All executive search firms are not created equal. Hunt Scanlon Media performed a study surveying more than 1,000 human resource professionals and executive search consultants about how the industry operates. The study says, “independent recruiters, those boutique specialists concentrating on just a small number of business sectors, are truly redefining a field once dominated by a handful of large, generalist search firms.”
A common misconception is that larger firms must have more resources and therefore a wider search net. In reality, it’s the processes and methodologies used for the search that determine its success. Companies come to BSG when they’re tired of getting more results and want to get better ones.
-Methodology. How does each firm assess candidates for a position? A big rolodex at a large firm seems like an asset, but the real test is how well a firm can match talent to your company’s needs. Monica Hamori, PhD candidate at Wharton, found in her research on search firm assessment that few firms have a standardized way of assessing candidates and often it can vary even within partners at a single firm.
BSG has a candidate “scorecard” for every search. We work with the client to develop a list of their must-haves, and their would-be-nice qualifications. That card is used to moderate not only the search process itself, but also the success of the candidate after hiring. Read our blog post here about maximizing the first 90 days of a new executive’s term.
-Specialization. The Hunt study says, “Specialization is a big part of the appeal of the boutique search provider. As big firms have expanded, with several now publicly traded, feeding the bottom line has naturally become a paramount business concern. The boutiques, meanwhile, have more leeway to concentrate on getting to know the ins and outs of any given sector, giving them perhaps a leg up on better understanding the culture of their client companies.”
At BSG, we’ve found the key balance in honing sector expertise without boxing in opportunities. At larger search firms, recruiting for one healthcare client might mean contractual limitations on other candidates or clients in the healthcare industry, which limits the talent pool and flexibility. BSG has polished specialization in Private Equity, Healthcare Services and IT, Education, Energy, Venture Capital and others, without conflicts of interest that might interfere with placements.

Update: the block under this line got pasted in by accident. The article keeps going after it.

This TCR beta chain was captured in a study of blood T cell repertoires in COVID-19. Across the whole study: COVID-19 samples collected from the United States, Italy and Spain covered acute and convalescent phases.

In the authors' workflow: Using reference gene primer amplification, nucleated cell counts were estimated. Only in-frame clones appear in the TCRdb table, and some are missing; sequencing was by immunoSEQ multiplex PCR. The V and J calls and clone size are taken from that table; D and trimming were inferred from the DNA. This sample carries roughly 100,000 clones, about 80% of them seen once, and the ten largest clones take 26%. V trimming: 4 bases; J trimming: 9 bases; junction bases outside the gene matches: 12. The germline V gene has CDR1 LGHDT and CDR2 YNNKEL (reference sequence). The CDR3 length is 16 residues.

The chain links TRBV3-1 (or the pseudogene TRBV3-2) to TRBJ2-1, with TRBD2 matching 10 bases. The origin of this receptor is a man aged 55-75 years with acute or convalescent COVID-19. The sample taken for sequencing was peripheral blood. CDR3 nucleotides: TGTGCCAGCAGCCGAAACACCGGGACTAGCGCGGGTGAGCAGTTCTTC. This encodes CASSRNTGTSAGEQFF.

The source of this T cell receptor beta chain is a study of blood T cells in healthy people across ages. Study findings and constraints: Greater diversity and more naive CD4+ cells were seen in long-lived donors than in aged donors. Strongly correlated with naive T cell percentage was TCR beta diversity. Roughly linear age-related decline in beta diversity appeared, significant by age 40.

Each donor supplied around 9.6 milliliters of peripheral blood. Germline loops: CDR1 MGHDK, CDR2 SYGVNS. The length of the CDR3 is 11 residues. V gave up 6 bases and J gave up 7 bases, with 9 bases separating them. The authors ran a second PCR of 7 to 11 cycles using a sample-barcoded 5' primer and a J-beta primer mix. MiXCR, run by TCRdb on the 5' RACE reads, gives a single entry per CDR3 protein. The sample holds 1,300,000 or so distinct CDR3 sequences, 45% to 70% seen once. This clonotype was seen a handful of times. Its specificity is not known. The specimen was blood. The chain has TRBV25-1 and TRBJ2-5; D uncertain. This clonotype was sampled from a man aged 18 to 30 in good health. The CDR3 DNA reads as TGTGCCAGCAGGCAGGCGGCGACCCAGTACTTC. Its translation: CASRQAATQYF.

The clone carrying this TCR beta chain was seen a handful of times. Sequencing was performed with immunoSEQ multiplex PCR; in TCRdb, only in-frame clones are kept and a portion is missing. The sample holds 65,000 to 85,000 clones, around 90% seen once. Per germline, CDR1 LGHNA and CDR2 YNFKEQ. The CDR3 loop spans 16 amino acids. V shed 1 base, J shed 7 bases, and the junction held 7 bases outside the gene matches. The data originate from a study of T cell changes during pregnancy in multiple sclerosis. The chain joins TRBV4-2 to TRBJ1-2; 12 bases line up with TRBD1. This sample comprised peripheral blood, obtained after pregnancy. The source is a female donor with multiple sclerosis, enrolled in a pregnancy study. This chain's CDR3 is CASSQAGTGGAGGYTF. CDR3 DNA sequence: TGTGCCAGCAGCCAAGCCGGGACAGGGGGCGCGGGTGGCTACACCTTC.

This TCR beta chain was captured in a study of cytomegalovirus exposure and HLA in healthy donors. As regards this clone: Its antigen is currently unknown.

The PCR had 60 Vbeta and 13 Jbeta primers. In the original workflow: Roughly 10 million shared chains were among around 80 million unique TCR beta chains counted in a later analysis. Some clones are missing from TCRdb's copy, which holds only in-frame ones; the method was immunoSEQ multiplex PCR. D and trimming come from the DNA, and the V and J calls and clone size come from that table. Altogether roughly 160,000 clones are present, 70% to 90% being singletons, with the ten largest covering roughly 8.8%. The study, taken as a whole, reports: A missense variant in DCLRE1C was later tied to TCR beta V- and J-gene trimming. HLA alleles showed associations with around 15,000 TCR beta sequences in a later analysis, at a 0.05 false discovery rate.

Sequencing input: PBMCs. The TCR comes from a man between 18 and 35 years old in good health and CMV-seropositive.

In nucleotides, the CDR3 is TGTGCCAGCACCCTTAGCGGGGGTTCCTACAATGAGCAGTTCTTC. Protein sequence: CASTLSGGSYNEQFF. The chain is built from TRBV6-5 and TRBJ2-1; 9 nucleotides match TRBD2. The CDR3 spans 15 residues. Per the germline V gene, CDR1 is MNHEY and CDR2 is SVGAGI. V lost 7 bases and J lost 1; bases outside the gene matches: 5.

-Relationships. With a large search firm there are more hands at work, but often the brunt of searches gets delegated to junior associates. A boutique search firm with a tighter staff means a principle, or even a CEO like myself, is likely handling your search. This allows the talent management to spend more time getting to know your company and your needs, rather than filling your information into a standard form.
The small but dedicated force also means the staff is spending more time thinking about the relationships a candidate will have with an employer, not just whether their resume checks a few boxes. According to the Hunt study, “Fit, these recruiters say, has become the new mantra, with cultural sensitivity triumphing a candidate’s skill set. These search specialists say they are uniquely qualified to be more responsive to these new requirements.”
-Accountability. Because you know exactly which person is handling your search in a small firm, there’s a greater accountability when things don’t go as planned. This also serves as a motivating tool to deliver the best possible results. In a large firm, a loss or two on a long roster of clients is expected. At a small firm where a principle talent manager is working one-on-one with the client, the personal investment in finding a match is greater.
More and more the question is becoming, should we use a search firm or conduct our search in house? The Hunt survey says, “Heads of talent acquisition are becoming more accepting and reliant of these specialists [boutique firms] running their mission critical search assignments. Our report indicates, in fact, they are driving the trend." If you are going to use a search firm, wouldn’t you want that money spent on the best possible results?